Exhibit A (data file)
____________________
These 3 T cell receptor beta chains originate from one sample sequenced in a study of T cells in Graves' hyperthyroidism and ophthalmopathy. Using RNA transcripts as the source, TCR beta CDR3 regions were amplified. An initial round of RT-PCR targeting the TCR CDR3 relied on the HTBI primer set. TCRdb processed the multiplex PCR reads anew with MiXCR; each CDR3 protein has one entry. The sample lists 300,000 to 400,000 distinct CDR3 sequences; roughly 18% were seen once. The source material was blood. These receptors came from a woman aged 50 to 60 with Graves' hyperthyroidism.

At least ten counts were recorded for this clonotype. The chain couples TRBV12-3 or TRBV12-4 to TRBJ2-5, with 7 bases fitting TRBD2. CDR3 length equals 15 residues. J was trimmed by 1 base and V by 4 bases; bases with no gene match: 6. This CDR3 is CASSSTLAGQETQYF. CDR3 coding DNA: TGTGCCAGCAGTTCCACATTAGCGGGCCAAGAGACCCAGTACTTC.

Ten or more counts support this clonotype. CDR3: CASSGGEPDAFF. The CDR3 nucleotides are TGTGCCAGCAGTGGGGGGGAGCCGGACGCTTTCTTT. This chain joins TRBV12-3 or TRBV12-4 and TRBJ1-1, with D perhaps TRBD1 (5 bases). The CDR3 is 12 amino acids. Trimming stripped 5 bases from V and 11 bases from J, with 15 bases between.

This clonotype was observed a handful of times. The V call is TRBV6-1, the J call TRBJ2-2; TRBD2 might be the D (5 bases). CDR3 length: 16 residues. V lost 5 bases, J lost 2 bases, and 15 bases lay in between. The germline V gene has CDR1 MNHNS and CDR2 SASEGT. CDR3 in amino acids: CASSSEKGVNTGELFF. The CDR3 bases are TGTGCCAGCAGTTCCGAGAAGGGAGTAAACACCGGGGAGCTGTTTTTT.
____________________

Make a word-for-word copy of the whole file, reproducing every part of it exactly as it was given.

These 3 T cell receptor beta chains originate from one sample sequenced in a study of T cells in Graves' hyperthyroidism and ophthalmopathy. Using RNA transcripts as the source, TCR beta CDR3 regions were amplified. An initial round of RT-PCR targeting the TCR CDR3 relied on the HTBI primer set. TCRdb processed the multiplex PCR reads anew with MiXCR; each CDR3 protein has one entry. The sample lists 300,000 to 400,000 distinct CDR3 sequences; roughly 18% were seen once. The source material was blood. These receptors came from a woman aged 50 to 60 with Graves' hyperthyroidism.

At least ten counts were recorded for this clonotype. The chain couples TRBV12-3 or TRBV12-4 to TRBJ2-5, with 7 bases fitting TRBD2. CDR3 length equals 15 residues. J was trimmed by 1 base and V by 4 bases; bases with no gene match: 6. This CDR3 is CASSSTLAGQETQYF. CDR3 coding DNA: TGTGCCAGCAGTTCCACATTAGCGGGCCAAGAGACCCAGTACTTC.

Ten or more counts support this clonotype. CDR3: CASSGGEPDAFF. The CDR3 nucleotides are TGTGCCAGCAGTGGGGGGGAGCCGGACGCTTTCTTT. This chain joins TRBV12-3 or TRBV12-4 and TRBJ1-1, with D perhaps TRBD1 (5 bases). The CDR3 is 12 amino acids. Trimming stripped 5 bases from V and 11 bases from J, with 15 bases between.

This clonotype was observed a handful of times. The V call is TRBV6-1, the J call TRBJ2-2; TRBD2 might be the D (5 bases). CDR3 length: 16 residues. V lost 5 bases, J lost 2 bases, and 15 bases lay in between. The germline V gene has CDR1 MNHNS and CDR2 SASEGT. CDR3 in amino acids: CASSSEKGVNTGELFF. The CDR3 bases are TGTGCCAGCAGTTCCGAGAAGGGAGTAAACACCGGGGAGCTGTTTTTT.